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Observing Party Etiquette Question

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#1 Andynator

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Posted 19 July 2019 - 10:46 PM

This is an etiquette question.  I have visited public observing parties, but have never taken any of my own equipment.  And I understand the reason for public viewing parties is for outreach and recruiting, not necessarily "serious" viewing.

 

I use black plastic toolboxes to store my gear.  What is the viewpoint of having some reflective tape on toolboxes, tripod legs, stuff like that?  Frowned upon or no problem?



#2 Jim Waters

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Posted 19 July 2019 - 11:52 PM

I use glow in the dark tape on my Losmandy mount tripod legs to ensure nobody trips or bumps into the mount.

 

It shouldn't be a problem.


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#3 39.1N84.5W

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Posted 20 July 2019 - 12:14 AM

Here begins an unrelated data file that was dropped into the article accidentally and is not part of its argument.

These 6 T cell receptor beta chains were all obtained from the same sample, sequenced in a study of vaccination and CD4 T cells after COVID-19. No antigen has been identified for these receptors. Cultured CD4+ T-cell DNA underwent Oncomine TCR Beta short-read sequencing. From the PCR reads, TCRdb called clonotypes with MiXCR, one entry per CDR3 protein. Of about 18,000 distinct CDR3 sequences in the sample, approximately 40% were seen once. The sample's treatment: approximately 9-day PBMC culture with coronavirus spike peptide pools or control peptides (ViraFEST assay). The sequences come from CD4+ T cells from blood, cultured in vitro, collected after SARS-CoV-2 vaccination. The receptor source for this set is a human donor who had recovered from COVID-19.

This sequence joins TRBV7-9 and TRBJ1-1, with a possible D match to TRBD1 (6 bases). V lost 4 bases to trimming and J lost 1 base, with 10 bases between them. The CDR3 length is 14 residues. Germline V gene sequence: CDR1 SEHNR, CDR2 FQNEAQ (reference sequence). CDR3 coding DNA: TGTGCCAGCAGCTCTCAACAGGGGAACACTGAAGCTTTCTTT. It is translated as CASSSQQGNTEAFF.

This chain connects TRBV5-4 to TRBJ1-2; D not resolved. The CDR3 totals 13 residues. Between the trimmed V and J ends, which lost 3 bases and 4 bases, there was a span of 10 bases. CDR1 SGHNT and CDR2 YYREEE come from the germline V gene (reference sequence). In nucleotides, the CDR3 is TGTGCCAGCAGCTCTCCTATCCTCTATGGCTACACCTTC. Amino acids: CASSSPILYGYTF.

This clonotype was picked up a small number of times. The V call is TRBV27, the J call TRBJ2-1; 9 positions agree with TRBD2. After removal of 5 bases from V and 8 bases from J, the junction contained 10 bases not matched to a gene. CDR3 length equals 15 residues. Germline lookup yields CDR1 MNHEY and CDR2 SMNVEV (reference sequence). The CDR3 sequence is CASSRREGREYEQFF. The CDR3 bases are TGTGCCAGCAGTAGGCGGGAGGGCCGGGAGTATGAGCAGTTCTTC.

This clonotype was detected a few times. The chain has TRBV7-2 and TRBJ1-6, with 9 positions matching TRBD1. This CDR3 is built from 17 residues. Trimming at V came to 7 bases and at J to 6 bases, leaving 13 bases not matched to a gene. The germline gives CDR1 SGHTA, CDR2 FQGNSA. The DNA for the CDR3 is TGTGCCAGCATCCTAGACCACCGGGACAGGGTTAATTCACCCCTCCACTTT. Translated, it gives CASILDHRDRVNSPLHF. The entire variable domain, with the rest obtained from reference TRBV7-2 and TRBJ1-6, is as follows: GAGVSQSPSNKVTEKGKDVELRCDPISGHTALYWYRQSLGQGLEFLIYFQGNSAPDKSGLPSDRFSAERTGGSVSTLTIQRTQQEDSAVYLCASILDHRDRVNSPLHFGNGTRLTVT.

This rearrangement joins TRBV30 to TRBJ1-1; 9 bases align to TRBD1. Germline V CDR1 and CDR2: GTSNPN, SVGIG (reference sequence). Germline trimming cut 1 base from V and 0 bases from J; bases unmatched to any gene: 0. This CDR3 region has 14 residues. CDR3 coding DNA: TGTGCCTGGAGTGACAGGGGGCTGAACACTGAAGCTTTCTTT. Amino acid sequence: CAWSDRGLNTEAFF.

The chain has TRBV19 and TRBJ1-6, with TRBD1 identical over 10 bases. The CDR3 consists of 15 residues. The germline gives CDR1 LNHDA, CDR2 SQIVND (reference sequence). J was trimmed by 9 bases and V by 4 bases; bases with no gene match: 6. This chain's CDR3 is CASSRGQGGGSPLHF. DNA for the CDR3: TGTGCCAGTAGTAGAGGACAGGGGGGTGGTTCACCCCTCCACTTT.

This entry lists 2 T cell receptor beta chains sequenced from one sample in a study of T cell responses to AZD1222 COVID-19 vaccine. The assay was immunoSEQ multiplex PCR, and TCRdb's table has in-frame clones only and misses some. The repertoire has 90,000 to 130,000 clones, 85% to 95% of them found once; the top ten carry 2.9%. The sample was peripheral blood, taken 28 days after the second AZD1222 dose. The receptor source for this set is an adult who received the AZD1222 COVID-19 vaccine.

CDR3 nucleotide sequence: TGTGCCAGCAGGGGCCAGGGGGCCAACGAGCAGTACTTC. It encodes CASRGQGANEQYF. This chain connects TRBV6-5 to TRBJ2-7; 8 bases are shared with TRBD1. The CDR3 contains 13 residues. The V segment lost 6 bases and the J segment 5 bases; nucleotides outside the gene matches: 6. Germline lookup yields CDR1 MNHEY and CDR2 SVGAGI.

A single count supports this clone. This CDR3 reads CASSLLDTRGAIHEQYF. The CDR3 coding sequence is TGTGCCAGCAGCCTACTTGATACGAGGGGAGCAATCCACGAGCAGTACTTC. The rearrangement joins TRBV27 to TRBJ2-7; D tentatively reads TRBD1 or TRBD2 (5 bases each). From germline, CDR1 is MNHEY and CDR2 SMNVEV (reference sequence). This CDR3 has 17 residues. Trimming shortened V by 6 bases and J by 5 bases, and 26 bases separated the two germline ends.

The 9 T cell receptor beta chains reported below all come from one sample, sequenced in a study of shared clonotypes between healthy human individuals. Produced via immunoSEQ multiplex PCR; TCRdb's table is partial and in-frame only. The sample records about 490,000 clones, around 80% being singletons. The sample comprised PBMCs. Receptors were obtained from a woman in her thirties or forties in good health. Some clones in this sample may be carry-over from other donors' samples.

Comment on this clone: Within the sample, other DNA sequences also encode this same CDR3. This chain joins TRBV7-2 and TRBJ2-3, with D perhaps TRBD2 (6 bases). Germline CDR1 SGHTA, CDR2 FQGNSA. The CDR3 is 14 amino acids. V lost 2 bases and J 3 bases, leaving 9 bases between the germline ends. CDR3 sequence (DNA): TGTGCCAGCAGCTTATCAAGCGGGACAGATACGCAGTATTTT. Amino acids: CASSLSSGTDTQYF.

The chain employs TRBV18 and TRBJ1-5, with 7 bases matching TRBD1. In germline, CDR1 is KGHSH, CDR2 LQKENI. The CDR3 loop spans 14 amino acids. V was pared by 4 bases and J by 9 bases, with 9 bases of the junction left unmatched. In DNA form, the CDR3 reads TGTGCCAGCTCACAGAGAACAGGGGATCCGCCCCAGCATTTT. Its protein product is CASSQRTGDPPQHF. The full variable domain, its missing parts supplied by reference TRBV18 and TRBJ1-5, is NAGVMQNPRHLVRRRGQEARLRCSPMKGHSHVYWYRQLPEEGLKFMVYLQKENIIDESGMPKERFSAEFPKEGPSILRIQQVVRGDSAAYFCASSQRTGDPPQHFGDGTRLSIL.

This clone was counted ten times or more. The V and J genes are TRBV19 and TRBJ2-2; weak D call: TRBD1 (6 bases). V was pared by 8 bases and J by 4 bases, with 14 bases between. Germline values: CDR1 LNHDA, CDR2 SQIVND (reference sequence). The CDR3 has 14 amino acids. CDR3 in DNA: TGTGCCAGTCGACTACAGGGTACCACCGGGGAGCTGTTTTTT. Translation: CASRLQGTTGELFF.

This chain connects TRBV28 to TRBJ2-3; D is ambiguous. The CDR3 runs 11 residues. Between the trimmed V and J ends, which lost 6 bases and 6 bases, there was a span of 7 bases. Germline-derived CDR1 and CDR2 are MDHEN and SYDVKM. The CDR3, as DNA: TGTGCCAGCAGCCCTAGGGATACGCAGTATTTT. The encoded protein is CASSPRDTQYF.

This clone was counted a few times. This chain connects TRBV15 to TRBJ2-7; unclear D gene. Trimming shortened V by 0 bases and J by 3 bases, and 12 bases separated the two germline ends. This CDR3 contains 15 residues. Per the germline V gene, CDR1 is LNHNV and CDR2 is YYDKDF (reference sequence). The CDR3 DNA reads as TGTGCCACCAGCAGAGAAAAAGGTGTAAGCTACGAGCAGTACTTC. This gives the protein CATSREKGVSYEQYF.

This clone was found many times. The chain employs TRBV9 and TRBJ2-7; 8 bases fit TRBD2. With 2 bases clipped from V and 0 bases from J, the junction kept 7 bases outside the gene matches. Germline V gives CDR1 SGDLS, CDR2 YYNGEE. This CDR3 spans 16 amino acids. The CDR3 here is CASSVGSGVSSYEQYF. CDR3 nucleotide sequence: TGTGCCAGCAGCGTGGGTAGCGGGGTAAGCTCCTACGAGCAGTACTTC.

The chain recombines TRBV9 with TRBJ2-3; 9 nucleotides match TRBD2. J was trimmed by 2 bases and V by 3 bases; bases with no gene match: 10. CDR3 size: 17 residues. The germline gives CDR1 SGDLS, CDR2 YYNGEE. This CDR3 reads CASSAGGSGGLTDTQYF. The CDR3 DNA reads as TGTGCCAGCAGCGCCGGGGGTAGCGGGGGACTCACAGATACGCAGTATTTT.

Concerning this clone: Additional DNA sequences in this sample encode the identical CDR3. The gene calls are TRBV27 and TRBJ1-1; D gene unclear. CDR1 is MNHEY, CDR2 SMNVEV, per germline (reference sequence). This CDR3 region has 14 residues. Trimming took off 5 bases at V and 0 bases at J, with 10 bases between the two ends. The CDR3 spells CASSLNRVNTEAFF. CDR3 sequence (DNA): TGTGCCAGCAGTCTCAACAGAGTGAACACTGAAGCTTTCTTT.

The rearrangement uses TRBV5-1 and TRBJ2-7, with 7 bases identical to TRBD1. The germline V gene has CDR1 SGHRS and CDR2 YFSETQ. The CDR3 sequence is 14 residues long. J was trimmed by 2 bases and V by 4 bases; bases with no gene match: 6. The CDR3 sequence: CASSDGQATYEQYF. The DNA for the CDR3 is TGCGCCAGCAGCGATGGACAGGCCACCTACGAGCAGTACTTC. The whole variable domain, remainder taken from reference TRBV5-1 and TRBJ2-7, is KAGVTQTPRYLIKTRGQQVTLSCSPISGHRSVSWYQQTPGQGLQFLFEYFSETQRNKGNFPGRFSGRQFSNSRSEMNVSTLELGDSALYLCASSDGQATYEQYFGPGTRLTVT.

Sounds fine to me. I've seen orange cones, reflective tape, glow tape, even red lights on the tripod legs.
Star parties start out with bright, easy to see objects. Stuff that wows the public. After about an hour the crowds die down and then people start observing more challenging objects. When everyone leaves and it's just folks with scopes then it gets more "serious" although inevitably it turns into a big eyepiece comparison party. Lol!
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#4 sg6

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Posted 20 July 2019 - 01:22 AM

No problem.

At outreach you kind of have to forget a few of the "Star party rules".

People will have white light torches, cell phone photographs will be taken.

 

Tape on boxes and equipment is a good idea at any event, serious or otherwise. Also at outreach a laser pointer will be very useful - again frowned on at many star parties.

 

You could very likely find that a string of flashing christmas tree lights at outreach could be a valuable addition. lol.gif lol.gif

 

Expect questions.


Edited by sg6, 20 July 2019 - 01:23 AM.


#5 Kyphoron

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Posted 20 July 2019 - 01:47 AM

When it comes to outreach or public observing parties I generally say safety of the public is #1. If that means red LEDs to light a pathway, glow tape, reflective items or whatever. We have to make sure the public doesn't trip over gear or walk into tables or cases.